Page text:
Saturday, April 20, 2024

Castle of the Winds Part I - A Question of Vengeance (PC, 1993)


Today I'm looking at a Windows 3.1 turn-based RPG from 1993 that was developed by one guy, the mighty Rick Saada. This is a relic from back when one person could make a game. It doesn't have any music and the visuals are as barebones as it got in the 1990's, but By God it's compulsively fun and heavily D&D inspired.

This might be the game that got me into RPGs. I never finished it, because it's a two-part game and only the first part is shareware. It's like the first third of the overall game. No idea where I got it back then, but I had it on disc circa mid-1994 or so. I don't think I ever beat the "game" (or rather, demo), but I did get to the boss, the Hill Giant. At that point in time I'd tried (and failed) to get anywhere with rentals of Secret of Mana and 7th Saga, but I fared a lot better with this game for whatever reason.

Between this, Lord of the Rings, and D&D I developed a pretty strong interest in RPGs, stats, monsters, fantasy in general. This game may well have led the pack though. And now, with the magic of Windows 3.1 emulation, I get to take another look at it...and maybe finally get to Part Two, which is now freeware. I'll talk more about the game's history in that part, this one is all about the gameplay.

Behold, Windows 3.1. You don't have any classes to pick from, but you can be Male or Female and move stat points around to an extent (each stat has to be at least the bottom rung).

Also playing on Difficult, because why not? Back in the day I couldn't get this done on Easy, now I'm going for all the marbles. Not cranking it to the max though, I'm not a savage.

I go with Male since that's the icon I remember from back in the day. I also remember using Custom Character Icon to import .ico files into the game and play as "new characters". Red Wizard from Final Fantasy 1 (which I'd never played) was my favorite .ico.

His name? Beef Curtains. Because he's a big beefcake, and if you run into him, it's Curtains for you!

Strength - Damage output with melee attacks, and amount you can carry. Most first-time players jack this stat up. I find magic to be far superior in this game for battles. Melee is just a complete roll of the dice where you and your foe bash away until one lands enough hits to win. Magic on the other hand does more damage and can can take foes out from a distance. At the very least you do want SOME Strength though or you won't be able to carry or equip much of anything. (Editor's Note: Anyone playing this for the first time, don't neglect Str. Later in the game my low Str became an active detriment. I'd try to balance it out with Int instead of lopsidedly going to Int like I did. Could also move some Dex over to Str.)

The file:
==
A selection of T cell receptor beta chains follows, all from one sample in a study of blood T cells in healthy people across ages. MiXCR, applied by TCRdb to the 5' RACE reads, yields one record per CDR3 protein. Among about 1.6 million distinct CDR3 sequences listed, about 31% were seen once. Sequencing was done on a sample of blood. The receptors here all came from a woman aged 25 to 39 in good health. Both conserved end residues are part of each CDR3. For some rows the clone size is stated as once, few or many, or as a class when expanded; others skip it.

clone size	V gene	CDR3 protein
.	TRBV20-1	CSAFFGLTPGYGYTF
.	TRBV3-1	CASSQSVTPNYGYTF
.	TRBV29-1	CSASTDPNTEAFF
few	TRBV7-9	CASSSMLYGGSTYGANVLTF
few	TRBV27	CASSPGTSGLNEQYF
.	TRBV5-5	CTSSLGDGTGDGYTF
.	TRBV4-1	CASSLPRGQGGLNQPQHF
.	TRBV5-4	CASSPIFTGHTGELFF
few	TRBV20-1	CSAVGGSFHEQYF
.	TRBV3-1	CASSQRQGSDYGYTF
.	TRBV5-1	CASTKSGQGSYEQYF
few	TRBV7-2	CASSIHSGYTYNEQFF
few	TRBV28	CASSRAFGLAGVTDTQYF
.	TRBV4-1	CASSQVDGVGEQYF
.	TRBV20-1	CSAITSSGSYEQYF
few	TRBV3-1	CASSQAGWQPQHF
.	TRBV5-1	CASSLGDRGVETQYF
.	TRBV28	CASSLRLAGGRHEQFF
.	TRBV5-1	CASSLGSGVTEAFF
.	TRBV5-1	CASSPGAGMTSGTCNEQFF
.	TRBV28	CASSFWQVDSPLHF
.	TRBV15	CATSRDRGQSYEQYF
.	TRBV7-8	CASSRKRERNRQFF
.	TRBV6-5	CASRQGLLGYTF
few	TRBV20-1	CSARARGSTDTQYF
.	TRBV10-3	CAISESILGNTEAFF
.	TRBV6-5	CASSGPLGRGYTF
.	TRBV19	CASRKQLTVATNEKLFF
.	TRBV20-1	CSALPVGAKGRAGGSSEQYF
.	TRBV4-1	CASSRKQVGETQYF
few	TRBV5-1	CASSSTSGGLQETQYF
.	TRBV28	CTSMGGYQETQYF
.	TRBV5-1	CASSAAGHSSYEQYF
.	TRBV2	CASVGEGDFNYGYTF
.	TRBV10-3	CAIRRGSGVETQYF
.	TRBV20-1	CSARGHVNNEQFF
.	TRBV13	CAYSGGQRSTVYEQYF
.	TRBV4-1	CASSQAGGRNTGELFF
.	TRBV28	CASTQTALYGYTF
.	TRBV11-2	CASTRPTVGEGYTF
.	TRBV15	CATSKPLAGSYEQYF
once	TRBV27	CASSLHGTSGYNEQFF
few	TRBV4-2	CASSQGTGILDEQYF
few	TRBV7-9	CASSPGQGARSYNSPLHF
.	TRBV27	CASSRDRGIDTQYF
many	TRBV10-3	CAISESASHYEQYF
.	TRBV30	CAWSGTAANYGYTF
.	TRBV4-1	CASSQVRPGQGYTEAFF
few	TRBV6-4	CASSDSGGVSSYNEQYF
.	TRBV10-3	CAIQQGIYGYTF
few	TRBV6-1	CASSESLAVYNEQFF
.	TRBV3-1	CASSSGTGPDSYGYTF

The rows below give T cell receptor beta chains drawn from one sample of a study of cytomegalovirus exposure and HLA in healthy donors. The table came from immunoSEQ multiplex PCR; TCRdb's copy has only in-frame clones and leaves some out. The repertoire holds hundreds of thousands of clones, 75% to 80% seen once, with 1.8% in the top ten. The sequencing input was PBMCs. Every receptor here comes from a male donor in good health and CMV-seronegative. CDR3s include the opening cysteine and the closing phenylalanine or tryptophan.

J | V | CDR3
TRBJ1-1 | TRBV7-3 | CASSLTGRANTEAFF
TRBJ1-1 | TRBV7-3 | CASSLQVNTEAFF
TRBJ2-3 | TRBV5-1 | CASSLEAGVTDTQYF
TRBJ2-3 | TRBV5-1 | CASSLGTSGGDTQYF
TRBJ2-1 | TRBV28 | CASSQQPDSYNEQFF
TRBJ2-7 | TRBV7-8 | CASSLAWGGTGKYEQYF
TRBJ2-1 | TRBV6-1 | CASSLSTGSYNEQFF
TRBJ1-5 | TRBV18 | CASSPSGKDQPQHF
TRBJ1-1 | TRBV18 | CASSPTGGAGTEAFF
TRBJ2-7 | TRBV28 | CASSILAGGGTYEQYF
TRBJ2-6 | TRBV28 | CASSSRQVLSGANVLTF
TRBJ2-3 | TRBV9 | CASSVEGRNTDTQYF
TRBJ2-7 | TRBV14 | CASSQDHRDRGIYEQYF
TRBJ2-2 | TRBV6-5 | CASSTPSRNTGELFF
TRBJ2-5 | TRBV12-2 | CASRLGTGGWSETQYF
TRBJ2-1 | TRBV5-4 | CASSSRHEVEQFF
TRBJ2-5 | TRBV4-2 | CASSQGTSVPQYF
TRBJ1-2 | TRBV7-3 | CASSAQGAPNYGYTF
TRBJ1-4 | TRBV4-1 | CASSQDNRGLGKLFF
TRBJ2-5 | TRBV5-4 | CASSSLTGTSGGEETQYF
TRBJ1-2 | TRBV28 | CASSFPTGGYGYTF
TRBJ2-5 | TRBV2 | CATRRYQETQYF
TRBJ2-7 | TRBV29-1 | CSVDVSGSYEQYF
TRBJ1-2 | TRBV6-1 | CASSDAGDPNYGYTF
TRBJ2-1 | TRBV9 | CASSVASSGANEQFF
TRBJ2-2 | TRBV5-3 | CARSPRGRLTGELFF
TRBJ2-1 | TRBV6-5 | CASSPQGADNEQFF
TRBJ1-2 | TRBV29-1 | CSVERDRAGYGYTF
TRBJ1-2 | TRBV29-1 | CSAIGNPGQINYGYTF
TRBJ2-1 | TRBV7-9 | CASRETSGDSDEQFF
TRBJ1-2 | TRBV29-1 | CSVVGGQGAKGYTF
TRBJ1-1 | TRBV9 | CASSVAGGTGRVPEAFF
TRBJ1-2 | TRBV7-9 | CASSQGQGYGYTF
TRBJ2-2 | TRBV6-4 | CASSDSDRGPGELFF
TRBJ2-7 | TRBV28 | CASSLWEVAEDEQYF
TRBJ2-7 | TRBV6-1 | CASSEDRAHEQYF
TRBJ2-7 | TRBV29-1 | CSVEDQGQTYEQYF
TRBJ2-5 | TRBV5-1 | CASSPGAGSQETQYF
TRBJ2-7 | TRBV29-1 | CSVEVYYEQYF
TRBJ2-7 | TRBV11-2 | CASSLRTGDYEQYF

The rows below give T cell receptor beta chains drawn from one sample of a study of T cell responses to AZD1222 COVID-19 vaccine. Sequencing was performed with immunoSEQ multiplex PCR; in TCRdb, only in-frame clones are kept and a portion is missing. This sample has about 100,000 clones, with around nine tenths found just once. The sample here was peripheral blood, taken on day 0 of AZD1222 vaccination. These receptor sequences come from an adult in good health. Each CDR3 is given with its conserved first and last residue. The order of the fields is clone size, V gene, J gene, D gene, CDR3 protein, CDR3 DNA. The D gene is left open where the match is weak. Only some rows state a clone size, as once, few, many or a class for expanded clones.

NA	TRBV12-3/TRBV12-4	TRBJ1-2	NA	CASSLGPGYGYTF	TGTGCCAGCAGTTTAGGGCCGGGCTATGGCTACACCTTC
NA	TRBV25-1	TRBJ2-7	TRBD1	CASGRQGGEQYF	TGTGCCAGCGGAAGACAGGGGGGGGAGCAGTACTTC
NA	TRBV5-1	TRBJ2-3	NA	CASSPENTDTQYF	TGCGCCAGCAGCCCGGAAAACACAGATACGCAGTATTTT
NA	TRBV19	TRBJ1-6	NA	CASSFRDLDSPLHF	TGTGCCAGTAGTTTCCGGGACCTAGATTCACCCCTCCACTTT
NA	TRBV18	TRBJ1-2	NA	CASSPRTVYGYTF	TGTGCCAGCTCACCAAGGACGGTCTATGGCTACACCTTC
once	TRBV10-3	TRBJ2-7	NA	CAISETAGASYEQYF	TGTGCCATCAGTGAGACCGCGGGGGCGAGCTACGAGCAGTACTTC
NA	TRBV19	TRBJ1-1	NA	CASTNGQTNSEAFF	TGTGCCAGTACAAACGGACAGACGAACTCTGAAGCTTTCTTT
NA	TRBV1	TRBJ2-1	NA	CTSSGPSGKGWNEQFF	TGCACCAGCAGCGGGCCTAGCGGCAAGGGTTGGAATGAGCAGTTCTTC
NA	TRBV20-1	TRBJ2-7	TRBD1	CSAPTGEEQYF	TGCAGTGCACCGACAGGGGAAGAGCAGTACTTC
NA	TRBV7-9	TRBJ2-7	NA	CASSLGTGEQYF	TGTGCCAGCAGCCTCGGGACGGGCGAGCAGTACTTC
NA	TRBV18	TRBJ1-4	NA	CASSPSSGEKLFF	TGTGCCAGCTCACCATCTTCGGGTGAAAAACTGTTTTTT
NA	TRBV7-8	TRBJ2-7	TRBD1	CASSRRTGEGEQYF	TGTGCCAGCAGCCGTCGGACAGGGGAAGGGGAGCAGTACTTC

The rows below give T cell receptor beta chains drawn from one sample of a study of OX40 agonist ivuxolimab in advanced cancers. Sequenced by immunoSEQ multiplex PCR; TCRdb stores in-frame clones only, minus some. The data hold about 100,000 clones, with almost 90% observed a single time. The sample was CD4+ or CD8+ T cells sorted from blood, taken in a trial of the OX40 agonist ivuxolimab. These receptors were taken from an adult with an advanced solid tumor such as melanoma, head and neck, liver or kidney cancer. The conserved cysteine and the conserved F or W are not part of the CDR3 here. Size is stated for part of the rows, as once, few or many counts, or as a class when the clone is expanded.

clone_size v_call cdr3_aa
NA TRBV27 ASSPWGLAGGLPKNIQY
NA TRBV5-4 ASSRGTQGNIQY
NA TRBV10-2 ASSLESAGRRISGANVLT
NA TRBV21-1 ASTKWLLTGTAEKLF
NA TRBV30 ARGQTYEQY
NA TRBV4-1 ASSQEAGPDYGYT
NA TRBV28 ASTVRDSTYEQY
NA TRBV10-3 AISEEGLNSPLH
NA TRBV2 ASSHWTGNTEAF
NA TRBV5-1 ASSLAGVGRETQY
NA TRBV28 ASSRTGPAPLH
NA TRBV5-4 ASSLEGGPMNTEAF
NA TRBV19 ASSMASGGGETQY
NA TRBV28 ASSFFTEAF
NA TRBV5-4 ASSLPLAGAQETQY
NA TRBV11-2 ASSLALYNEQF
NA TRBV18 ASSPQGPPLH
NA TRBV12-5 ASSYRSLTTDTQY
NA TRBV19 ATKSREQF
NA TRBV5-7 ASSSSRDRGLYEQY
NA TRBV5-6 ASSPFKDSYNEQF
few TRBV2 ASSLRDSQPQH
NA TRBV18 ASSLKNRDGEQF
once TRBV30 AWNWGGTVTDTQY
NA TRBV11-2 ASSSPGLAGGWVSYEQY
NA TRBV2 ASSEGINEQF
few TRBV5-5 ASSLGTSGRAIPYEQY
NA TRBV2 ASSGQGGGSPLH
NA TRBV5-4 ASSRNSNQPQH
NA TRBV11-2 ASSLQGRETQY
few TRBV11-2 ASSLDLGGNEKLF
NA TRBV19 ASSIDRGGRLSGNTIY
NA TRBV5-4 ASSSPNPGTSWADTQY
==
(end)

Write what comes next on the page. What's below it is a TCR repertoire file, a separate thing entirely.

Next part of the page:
Intelligence - Affects MP and MP growth. Not sure if this has any effect on actual spell power, or if the spells have set damage amounts. This is probably the best stat to crank, if one is going to crank anything with the intention of beating the game. That said, I'm sure the game is completely beatable as a Chonk Boi melee type as well, just need to ignore Int and really crank the other stats.

Constitution - Affects HP and HP growth. This is important for any character and should probably be your second priority after whichever of the above two is your main stat. Stats actually matter in this game, too. You'll have WAY more HP with high Constitution than you will with middling Constitution, especially as the levels add up.

Dexterity - Probably the stat I pay the least attention to. It affects how much AC you have before armor, which can be anywhere from none to a good amount of defense. Of course, gear is going to cover your AC deficiencies, and lots of Strength lets you equip lots of heavy gear. So I'm not too sure what kind of character would prioritize this stat. Other people who have played the game more than I have would know.

You also get to choose one spell right from the get-go. This isn't the entire spell list, don't worry. You have to just guess at what each spell does, as the game doesn't tell you, but they're all kinda self-explanatory.

Every level-up you can choose a new spell, and the selection increases as time goes on. There are 30 spells total, but it takes forever* to level after 10 or so. Luckily there are also spell books found in dungeons and shops that teach spells, so you aren't reliant on level-ups to get everything. Collecting all 30 spells is one of my goals here.

* - There are also level-up tomes that'll give you one level-up, and can rarely be found in the world. It is a VERY good idea to save these until level 10, when the EXP to level becomes too much of a hill to climb, and then use them to get a few more levels before the endgame. Though if you never find any of said tomes, the game IS beatable at level 10.

We start off in this town. It's a town. No NPCs, just shops.